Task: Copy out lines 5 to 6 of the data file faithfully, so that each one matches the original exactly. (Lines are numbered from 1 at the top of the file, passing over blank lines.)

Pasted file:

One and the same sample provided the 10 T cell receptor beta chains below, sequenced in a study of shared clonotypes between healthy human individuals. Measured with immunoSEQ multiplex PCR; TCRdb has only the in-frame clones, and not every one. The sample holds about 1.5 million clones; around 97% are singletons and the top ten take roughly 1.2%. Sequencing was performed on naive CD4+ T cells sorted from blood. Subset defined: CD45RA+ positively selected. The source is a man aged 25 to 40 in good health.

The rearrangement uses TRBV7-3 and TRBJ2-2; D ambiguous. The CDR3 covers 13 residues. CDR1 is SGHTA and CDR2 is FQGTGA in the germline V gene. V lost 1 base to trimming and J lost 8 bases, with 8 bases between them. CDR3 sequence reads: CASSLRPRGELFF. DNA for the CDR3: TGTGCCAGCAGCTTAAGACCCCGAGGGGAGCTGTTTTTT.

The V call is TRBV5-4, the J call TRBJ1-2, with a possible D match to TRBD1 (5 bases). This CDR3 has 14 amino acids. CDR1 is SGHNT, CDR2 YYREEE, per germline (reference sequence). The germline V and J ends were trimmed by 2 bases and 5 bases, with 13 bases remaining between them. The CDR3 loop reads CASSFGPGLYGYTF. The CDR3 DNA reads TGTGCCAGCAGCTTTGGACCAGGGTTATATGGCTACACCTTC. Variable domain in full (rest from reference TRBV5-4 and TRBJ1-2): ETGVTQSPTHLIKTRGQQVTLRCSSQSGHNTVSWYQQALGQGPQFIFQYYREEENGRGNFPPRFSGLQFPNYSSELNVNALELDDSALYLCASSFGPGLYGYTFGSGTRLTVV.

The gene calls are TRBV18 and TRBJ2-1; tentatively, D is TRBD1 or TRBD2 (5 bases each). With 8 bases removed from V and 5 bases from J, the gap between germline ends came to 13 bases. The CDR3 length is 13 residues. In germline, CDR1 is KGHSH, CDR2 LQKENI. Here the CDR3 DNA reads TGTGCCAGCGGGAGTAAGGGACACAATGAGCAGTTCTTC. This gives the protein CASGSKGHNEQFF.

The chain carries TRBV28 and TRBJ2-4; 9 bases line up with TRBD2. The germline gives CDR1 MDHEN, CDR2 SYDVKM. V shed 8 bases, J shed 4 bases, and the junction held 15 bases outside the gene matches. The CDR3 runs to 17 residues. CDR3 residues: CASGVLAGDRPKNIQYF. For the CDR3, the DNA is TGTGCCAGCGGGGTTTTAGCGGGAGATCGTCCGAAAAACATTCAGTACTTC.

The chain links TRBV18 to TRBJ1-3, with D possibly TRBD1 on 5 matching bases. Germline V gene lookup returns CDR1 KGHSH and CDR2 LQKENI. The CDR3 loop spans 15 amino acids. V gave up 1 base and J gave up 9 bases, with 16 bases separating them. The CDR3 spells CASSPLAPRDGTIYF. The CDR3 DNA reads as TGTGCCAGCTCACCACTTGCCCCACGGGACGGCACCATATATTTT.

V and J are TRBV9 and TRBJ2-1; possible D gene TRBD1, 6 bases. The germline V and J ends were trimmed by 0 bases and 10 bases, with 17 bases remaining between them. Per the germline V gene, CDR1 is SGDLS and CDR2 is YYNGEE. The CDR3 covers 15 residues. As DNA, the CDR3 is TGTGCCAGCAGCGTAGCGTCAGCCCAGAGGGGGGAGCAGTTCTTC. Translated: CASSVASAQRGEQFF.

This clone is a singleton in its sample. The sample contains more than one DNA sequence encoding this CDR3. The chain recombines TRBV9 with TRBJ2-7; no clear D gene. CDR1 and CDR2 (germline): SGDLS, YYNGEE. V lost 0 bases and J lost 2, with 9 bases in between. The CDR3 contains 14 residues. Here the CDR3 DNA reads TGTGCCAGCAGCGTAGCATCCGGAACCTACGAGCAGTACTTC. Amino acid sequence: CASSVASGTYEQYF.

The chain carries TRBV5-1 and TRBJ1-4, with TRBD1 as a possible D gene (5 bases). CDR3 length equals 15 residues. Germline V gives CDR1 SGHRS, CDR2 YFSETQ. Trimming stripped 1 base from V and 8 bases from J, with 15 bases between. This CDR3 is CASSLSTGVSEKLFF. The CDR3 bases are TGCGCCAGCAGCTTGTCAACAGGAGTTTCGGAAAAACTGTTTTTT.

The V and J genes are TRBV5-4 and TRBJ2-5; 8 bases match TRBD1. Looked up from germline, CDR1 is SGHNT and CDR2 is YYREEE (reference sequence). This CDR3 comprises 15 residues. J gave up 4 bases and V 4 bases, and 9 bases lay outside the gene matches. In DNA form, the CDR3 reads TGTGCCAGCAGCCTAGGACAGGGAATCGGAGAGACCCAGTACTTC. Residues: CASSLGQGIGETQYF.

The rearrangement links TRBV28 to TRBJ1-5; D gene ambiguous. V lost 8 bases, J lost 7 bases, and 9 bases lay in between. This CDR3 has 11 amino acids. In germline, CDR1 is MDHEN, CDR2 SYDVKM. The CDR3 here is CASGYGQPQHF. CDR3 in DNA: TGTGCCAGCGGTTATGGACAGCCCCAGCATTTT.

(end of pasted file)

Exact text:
The chain carries TRBV28 and TRBJ2-4; 9 bases line up with TRBD2. The germline gives CDR1 MDHEN, CDR2 SYDVKM. V shed 8 bases, J shed 4 bases, and the junction held 15 bases outside the gene matches. The CDR3 runs to 17 residues. CDR3 residues: CASGVLAGDRPKNIQYF. For the CDR3, the DNA is TGTGCCAGCGGGGTTTTAGCGGGAGATCGTCCGAAAAACATTCAGTACTTC.

The chain links TRBV18 to TRBJ1-3, with D possibly TRBD1 on 5 matching bases. Germline V gene lookup returns CDR1 KGHSH and CDR2 LQKENI. The CDR3 loop spans 15 amino acids. V gave up 1 base and J gave up 9 bases, with 16 bases separating them. The CDR3 spells CASSPLAPRDGTIYF. The CDR3 DNA reads as TGTGCCAGCTCACCACTTGCCCCACGGGACGGCACCATATATTTT.